Extending Universal Design and UDL Across Society: Insights from Dr Shani Dhanda

Keynote: Extending Universal Design and UDL Across Society: Insights from Dr Shani Dhanda

Dr Shani Dhanda, renowned Disability Inclusion & Accessibility Specialist, Social Entrepreneur, and Broadcaster, captivated the audience with her keynote address, exploring the transformative potential of Universal Design (UD) and Universal Design for Learning (UDL) beyond educational settings. Recognised as the UK’s most influential disabled person by the Shaw Trust and a BBC 100 Women Laureate, Dr Dhanda drew from her rich personal and professional experiences to illustrate how UD and UDL can foster inclusive, accessible spaces throughout society. From public areas and workplaces to fashion, she shared practical applications that promote equity and dismantle barriers.

Dr Dhanda’s journey began with her childhood education and subsequent transition into the professional world. Her presentation highlighted the significance of an educator’s narrative in shaping a learner’s potential. Perfectly aligned with the conference theme, ‘The Power of Potential’, Dr Dhanda’s story illustrated how the shift in narrative around her potential allowed it to be realised.

Sharing her story on global platforms has amplified the impact of Dr Dhanda’s work, underscoring the power of representation. She poignantly stated, “Disability is what we do to one another by creating barriers and bias.” Emphasising the need to disrupt biases and continually question our practices, she advocated for a social model of disability.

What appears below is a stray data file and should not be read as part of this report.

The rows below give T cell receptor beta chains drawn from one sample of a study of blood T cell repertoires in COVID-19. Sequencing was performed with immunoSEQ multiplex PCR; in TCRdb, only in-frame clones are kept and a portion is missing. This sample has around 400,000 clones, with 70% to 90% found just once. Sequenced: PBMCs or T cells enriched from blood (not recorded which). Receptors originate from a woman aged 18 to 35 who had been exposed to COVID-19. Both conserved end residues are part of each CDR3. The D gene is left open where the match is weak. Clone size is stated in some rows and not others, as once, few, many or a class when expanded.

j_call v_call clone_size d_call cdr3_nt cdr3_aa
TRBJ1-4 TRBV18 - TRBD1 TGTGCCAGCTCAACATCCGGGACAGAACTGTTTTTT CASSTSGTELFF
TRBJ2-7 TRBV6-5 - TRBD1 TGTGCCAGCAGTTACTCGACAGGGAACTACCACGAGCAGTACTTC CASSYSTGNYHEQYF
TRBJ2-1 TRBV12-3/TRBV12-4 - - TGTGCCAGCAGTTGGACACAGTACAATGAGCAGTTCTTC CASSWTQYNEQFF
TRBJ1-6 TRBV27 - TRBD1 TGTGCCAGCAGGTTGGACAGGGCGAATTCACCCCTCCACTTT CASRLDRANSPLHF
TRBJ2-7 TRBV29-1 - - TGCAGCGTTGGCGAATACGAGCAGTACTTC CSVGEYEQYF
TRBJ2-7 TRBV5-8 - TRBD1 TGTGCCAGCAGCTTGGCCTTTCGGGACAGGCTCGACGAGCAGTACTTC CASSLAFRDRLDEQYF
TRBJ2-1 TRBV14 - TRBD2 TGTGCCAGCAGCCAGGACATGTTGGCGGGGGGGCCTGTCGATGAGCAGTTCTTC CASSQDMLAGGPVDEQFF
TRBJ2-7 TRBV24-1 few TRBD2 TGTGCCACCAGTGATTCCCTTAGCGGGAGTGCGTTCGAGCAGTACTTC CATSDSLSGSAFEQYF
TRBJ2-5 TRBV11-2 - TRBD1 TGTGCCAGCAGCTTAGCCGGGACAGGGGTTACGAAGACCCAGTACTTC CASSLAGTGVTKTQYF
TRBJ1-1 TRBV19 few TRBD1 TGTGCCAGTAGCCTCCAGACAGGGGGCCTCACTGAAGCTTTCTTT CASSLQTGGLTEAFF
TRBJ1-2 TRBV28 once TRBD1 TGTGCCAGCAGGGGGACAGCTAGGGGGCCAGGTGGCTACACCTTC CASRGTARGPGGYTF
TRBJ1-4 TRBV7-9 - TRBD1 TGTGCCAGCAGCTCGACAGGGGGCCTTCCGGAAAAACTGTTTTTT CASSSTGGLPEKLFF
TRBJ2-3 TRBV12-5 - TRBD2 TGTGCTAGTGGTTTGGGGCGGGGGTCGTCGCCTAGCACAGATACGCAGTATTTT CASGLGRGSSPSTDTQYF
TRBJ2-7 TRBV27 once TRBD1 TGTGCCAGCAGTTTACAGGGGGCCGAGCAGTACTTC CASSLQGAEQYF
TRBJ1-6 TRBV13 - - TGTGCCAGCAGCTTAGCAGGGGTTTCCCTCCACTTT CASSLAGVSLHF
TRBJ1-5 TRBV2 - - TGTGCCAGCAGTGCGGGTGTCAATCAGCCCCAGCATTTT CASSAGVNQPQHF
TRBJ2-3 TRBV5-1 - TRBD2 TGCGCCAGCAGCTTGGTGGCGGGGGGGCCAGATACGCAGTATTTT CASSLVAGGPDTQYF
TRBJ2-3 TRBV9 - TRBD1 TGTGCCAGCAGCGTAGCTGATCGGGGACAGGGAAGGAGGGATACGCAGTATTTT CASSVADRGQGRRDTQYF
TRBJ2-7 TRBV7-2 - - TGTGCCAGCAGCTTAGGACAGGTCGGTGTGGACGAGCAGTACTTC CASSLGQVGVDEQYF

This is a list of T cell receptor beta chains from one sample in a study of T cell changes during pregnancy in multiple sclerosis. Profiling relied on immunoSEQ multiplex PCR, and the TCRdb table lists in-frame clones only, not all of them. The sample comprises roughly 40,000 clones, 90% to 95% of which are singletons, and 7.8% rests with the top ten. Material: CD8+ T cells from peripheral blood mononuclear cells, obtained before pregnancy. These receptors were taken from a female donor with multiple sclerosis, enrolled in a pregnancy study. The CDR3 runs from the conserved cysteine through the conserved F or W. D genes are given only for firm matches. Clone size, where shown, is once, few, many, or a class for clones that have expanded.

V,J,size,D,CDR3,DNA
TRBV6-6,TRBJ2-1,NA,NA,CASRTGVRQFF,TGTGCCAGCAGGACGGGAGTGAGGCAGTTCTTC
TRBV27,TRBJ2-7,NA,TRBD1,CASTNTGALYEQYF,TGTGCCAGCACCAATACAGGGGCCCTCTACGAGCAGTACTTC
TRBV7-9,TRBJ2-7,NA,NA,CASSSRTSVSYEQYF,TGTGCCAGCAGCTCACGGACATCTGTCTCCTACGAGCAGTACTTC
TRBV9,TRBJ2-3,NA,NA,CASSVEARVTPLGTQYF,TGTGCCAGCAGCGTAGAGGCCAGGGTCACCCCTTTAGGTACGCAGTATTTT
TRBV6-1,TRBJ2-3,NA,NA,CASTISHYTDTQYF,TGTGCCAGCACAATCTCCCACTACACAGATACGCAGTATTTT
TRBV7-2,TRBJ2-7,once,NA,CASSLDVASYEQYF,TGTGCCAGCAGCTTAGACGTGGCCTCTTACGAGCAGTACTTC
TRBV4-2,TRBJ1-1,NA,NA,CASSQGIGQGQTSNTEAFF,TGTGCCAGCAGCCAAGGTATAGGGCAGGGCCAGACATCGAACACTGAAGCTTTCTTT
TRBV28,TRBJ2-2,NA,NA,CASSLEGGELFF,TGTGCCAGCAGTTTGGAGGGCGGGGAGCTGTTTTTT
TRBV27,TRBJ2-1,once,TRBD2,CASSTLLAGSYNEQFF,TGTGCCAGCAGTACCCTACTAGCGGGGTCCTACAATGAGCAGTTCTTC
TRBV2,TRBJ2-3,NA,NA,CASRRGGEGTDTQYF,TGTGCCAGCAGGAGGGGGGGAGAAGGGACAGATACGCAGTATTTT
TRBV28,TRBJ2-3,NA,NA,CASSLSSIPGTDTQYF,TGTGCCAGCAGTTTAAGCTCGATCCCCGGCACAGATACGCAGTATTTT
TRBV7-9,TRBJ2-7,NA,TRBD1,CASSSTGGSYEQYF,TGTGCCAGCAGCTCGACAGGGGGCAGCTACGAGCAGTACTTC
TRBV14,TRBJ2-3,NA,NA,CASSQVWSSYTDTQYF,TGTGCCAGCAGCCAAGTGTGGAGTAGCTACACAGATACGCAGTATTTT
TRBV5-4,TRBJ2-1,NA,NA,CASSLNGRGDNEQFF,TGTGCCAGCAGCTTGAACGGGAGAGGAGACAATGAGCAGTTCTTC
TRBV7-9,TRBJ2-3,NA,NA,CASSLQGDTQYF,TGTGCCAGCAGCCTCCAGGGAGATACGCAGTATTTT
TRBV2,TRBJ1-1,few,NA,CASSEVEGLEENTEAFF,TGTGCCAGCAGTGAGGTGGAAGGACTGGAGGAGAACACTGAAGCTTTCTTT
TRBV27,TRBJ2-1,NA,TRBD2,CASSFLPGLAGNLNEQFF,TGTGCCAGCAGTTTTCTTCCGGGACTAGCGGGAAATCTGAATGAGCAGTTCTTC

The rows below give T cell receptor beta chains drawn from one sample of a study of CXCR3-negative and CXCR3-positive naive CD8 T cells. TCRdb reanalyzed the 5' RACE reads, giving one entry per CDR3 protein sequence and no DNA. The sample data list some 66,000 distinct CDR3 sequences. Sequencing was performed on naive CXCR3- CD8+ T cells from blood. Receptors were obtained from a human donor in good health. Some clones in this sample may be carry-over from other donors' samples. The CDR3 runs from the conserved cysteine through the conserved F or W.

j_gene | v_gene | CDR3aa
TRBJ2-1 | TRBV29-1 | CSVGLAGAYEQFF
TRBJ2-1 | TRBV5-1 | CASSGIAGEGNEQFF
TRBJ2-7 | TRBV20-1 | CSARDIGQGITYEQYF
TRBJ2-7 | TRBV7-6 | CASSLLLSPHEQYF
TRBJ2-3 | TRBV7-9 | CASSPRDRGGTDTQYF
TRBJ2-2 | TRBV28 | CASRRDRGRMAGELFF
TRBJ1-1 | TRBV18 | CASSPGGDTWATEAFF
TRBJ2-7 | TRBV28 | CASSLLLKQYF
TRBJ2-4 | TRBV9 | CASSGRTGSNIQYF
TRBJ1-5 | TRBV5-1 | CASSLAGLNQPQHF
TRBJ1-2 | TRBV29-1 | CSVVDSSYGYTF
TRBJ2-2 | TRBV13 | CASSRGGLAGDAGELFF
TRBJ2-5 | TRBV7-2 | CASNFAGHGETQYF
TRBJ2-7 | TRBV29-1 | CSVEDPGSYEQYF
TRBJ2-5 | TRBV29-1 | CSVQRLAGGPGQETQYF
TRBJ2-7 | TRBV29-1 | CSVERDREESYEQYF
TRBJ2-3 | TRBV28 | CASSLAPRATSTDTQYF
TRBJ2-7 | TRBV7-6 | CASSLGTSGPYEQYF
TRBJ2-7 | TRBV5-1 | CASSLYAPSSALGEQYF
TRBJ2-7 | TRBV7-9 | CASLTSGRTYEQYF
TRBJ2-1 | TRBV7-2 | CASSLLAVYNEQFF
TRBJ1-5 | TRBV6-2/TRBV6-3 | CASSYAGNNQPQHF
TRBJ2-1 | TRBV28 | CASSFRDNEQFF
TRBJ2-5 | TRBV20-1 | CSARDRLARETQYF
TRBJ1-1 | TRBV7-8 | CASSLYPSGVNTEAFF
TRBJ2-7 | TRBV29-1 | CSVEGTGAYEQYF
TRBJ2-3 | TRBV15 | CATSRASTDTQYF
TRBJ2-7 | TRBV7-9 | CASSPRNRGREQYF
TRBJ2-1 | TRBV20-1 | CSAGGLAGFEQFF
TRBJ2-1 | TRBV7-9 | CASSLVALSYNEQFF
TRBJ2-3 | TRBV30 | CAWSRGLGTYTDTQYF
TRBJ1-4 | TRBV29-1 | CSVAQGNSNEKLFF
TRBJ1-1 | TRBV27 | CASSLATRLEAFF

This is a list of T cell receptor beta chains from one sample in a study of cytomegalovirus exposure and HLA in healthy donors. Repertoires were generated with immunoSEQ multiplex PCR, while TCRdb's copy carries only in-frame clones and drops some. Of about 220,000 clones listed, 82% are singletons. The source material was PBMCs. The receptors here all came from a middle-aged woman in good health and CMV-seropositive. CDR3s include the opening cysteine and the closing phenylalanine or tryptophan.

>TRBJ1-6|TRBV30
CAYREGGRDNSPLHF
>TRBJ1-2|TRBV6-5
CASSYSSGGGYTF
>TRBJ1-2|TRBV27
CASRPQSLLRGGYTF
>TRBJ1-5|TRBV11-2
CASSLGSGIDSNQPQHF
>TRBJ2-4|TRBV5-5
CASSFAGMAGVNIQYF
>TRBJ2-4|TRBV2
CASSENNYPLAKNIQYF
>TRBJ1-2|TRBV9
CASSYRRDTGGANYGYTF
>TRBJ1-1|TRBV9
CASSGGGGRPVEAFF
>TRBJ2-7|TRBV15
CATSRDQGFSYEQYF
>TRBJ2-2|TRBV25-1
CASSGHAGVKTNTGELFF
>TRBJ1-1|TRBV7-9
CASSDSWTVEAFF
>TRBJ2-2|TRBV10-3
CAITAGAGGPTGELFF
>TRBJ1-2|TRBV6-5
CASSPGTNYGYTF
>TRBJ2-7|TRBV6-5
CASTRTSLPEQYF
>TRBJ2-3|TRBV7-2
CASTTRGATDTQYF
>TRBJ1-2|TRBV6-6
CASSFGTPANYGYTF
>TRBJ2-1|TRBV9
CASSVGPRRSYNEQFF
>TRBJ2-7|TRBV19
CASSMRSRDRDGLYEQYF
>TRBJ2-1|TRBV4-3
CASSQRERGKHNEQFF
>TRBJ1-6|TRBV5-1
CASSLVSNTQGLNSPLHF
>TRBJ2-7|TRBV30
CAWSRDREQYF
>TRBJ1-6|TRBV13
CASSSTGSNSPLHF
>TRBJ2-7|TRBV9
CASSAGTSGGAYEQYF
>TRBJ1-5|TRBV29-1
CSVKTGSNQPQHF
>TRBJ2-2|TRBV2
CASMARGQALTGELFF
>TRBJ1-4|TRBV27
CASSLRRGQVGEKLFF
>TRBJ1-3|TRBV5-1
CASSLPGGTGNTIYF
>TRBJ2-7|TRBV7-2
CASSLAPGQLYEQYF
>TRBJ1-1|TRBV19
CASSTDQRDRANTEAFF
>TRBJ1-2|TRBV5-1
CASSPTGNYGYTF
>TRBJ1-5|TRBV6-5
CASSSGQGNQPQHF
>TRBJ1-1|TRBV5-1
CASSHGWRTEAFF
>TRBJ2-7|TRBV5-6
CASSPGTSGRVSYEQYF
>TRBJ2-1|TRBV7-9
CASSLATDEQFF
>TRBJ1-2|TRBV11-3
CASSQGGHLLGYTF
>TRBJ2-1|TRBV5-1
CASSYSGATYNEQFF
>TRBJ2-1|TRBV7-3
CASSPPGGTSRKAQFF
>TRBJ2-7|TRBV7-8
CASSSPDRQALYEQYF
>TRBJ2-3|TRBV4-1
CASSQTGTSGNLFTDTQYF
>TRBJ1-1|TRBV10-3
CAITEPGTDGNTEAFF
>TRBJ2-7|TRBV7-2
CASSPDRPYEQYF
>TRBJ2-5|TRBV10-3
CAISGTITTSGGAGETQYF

Dr Dhanda highlighted Microsoft’s inclusive design toolkit as a valuable resource for developing a deeper understanding of inclusive practices. Her vision for a world where potential barriers are preemptively addressed before becoming real obstacles resonated deeply. She cited everyday tools like electric toothbrushes, speakers, QWERTY keyboards, and SMS text messaging, initially designed to support accessibility, which have now become mainstream essentials.

A noteworthy example of her work includes collaboration with Primark on their new range of women’s underwear designed for individuals with various conditions and impairments. This initiative represents a significant step towards providing affordable adaptive clothing and acknowledges the costs associated with adapting everyday products.

Reflecting on the learning from the first day of the conference, Dr Dhanda’s keynote reaffirmed that while educators must provide evidence to create an inclusive curriculum, engineers are not required to justify the inclusion of stairs, lifts, and ramps in buildings. This analogy highlighted the inherent disparities in how inclusivity is approached across different sectors. Dr Dhanda stressed that our role in education is to enable rather than disable learners and her repsonse to an insightful question from Christain, our disability student lead, was to lead the way, learn about disability history and hold on to the principle of nothing about us without us.

Her keynote elevated our awareness and showcased numerous examples of how UDL-informed decisions positively impact companies and the importance of intersectionality in our approaches to designing our inclusive practice. There are communities within communities, and we cannot see our complex social world in sections. Everything is connected and this cannot be ignored. The concluding slide of this important presentation left the audience with a powerful invitation and mission:

“Every decision we make can raise or lower barriers to participation in society, what action will you take?”

Dr Shani Dhanda’s address was not just a call to action but a roadmap for creating a more inclusive and accessible world for everyone.

“I am not underrepresented rather I am over excluded; we all want to be resilient but do not want to wear it as a badge of honor”

The potential and power of intersectionality is yet to be unleased